Material World: The End Of National Sovereignity?
Globalization versus National Capitalism
In 1648 the first modern diplomatic congress established a new political order in Europe, based for the first time on the principle of “national sovereignty.” This principle drew a sharp dividing line between foreign and domestic affairs. Each “national sovereign” was given free rein within the internationally recognized borders of his state. No outsider had any right to interfere. Recognized borders were inviolable. The “sovereign” was originally simply a prince; later the term was applied to any effective government.
National sovereignty facilitated the undisturbed development of separate national capitalisms – British, French, German, American, and so on. Interstate boundaries were stabilized. Governments were able to take protectionist measures to defend home manufacturers against foreign competition.
Even today the principle of national sovereignty is far from dead. It is enshrined in the United Nations Charter: Chapter VII authorizes the Security Council to impose sanctions or use armed force only in the event of a “threat to the peace, breach of the peace or act of aggression.”
National sovereignty undermined
But in practice national sovereignty has been deeply undermined – first of all, by the emergence of a global economy dominated by huge transnational corporations. International financial institutions such as the World Trade Organization and IMF have largely taken over economic policy making. Indebtedness leaves many states with merely the formal husk of independence.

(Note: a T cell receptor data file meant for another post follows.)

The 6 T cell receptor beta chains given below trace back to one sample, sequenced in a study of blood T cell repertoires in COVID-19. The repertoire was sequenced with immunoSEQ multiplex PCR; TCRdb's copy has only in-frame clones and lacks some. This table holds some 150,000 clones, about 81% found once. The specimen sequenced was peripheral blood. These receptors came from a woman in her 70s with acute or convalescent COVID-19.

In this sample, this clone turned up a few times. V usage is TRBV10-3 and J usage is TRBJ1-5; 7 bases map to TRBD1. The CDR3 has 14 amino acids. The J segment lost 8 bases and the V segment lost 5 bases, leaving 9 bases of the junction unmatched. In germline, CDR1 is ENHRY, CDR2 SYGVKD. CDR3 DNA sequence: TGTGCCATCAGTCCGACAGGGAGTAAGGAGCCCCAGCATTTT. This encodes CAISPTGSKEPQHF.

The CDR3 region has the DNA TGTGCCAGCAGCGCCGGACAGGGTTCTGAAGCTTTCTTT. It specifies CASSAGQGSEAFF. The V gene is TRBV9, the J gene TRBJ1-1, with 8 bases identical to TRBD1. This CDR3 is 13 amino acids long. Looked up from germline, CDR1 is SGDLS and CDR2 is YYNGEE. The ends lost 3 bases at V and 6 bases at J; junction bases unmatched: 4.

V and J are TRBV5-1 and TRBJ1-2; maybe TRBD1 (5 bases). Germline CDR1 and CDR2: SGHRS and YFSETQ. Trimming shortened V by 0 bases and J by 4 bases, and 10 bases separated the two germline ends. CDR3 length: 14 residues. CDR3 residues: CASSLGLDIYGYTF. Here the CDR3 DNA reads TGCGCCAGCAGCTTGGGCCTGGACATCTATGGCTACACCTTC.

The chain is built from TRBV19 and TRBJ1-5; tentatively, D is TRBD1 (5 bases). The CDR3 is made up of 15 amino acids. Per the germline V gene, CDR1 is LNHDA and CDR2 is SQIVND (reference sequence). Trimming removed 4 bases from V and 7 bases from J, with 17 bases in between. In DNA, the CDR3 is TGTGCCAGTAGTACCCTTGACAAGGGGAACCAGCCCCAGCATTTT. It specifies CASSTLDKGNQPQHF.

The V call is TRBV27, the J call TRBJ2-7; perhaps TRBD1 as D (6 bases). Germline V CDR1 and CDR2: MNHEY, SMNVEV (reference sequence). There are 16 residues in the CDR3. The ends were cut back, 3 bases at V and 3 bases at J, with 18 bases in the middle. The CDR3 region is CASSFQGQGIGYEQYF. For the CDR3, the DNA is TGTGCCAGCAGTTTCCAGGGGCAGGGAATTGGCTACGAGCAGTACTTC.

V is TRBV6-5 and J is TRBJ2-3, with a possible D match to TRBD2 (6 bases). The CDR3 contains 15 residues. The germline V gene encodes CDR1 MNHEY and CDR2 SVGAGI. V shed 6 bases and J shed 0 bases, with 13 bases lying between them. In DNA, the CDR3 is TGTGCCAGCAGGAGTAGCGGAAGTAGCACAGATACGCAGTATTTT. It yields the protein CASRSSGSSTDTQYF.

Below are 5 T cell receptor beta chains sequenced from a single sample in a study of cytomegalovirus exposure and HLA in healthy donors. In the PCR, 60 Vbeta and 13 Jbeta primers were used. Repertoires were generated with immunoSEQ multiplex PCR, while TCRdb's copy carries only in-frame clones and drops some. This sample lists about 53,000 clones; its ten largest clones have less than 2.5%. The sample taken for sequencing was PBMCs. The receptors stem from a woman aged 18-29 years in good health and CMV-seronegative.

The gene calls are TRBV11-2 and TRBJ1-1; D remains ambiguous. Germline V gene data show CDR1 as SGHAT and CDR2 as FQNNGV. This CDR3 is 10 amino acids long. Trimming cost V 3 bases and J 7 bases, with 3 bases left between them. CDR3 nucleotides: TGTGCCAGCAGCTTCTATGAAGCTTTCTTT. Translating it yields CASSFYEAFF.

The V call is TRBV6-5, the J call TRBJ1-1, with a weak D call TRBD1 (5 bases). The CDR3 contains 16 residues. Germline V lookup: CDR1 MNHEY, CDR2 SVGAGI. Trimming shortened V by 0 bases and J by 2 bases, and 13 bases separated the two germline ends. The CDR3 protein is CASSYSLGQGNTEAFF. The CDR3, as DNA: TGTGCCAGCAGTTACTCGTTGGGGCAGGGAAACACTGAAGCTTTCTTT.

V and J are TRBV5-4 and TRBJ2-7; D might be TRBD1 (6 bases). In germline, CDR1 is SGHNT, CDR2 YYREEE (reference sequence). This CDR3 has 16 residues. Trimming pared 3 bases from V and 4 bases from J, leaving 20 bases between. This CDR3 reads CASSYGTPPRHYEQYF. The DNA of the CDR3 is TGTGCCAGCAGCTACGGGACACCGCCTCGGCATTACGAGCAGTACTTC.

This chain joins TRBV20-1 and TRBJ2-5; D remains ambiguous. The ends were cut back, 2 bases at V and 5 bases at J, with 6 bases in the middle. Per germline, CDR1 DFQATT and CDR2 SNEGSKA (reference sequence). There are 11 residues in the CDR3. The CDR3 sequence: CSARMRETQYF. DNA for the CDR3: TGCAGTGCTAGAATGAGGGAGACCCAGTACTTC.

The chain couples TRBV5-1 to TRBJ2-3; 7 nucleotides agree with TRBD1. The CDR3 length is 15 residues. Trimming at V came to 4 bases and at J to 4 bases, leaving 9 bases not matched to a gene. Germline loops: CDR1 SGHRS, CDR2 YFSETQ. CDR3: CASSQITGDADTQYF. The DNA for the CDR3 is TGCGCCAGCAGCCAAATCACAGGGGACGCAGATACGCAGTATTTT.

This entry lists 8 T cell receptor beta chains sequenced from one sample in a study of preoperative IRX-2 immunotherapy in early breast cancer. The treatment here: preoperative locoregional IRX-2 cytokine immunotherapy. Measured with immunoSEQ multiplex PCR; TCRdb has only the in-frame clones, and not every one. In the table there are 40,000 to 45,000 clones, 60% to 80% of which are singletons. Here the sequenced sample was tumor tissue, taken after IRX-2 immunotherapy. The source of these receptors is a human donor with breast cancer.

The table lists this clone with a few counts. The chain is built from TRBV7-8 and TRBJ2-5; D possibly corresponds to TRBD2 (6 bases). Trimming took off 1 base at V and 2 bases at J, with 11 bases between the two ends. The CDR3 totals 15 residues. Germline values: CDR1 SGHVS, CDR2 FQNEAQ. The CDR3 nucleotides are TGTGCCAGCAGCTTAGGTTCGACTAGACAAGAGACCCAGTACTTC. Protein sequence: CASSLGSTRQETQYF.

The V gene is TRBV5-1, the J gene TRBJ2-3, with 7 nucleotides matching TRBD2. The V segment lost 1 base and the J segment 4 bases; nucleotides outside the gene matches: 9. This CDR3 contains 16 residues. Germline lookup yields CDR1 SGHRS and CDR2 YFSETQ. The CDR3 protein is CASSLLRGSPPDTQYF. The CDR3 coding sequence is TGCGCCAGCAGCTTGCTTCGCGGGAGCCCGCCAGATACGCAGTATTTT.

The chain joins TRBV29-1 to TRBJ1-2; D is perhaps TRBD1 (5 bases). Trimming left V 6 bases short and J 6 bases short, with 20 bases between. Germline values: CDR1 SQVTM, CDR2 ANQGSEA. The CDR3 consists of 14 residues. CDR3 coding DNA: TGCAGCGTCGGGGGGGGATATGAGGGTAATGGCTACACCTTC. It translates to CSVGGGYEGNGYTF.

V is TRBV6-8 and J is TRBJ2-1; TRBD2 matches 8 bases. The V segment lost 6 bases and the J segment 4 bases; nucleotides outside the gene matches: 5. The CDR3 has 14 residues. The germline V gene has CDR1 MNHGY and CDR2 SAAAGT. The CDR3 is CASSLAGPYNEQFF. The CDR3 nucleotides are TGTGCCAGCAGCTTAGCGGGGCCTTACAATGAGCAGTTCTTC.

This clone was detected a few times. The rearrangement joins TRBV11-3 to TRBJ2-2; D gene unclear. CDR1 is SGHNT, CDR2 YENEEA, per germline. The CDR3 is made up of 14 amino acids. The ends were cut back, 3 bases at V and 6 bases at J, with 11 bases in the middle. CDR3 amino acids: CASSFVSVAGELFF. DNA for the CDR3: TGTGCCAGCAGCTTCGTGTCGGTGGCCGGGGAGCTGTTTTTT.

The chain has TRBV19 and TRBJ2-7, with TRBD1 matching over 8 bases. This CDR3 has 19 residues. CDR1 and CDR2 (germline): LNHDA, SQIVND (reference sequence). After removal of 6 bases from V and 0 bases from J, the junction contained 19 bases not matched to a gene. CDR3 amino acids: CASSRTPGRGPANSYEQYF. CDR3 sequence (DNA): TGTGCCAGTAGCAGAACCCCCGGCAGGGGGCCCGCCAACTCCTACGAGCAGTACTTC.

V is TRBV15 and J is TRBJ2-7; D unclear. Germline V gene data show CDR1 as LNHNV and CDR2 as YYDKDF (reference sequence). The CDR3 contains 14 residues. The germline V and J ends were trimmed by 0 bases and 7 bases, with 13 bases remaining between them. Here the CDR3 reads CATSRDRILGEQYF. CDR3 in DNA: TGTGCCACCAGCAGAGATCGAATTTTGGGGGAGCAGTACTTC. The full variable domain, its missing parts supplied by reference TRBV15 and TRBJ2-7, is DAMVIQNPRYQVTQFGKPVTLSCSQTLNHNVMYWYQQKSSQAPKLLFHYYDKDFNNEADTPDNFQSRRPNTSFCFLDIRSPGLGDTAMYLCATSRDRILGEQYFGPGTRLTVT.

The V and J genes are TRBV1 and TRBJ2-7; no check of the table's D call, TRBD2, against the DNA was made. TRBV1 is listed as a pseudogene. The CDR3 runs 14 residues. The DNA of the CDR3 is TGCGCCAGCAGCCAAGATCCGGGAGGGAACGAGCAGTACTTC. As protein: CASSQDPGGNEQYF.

Some groups of states have “pooled” part of their sovereignty in supranational regional institutions. The prime example is the European Union.
The old interstate system has also been destabilised by the breakup of Yugoslavia and the USSR into 26 new states, four of which lack international recognition. The decision of the West to recognize the independence of Kosovo from Serbia has set a precedent that makes it easier to carve up other states. Of course, the “independence” of Kosovo – occupied by NATO forces, governed by officials from the European Union, its constitution drafted at the US State Department – is purely notional. Russia has now retaliated by recognizing Abkhazia and South Ossetia. Although this will encourage secessionist movements inside Russia, blocking Georgia’s accession to NATO is evidently a higher priority (see September’s Material World).
National sovereignty is not only undermined in practice, but also contested in theory.
Thus, in recent years the United States and its closest allies have sought to legitimise their military attacks on other states. True, such attacks are nothing new. What is new is open advocacy of the principle of aggression. The main rationales used are the prevention of nuclear proliferation, counter-terrorism and humanitarian intervention (see August’s Material World).
It is instructive to compare the Gulf War of 1991 with the current war against Iraq. The Gulf War, at least ostensibly, was launched in defence of the principle of national sovereignty, violated by the Iraqi invasion of Kuwait. The elder Bush resisted pressure to “finish the job” – occupy Iraq and throw out the Ba’athist regime – out of concern that it would lead to the breakup of Iraq and, in particular, a new Kurdish state that would destabilise the whole region. Such considerations have not deterred his son.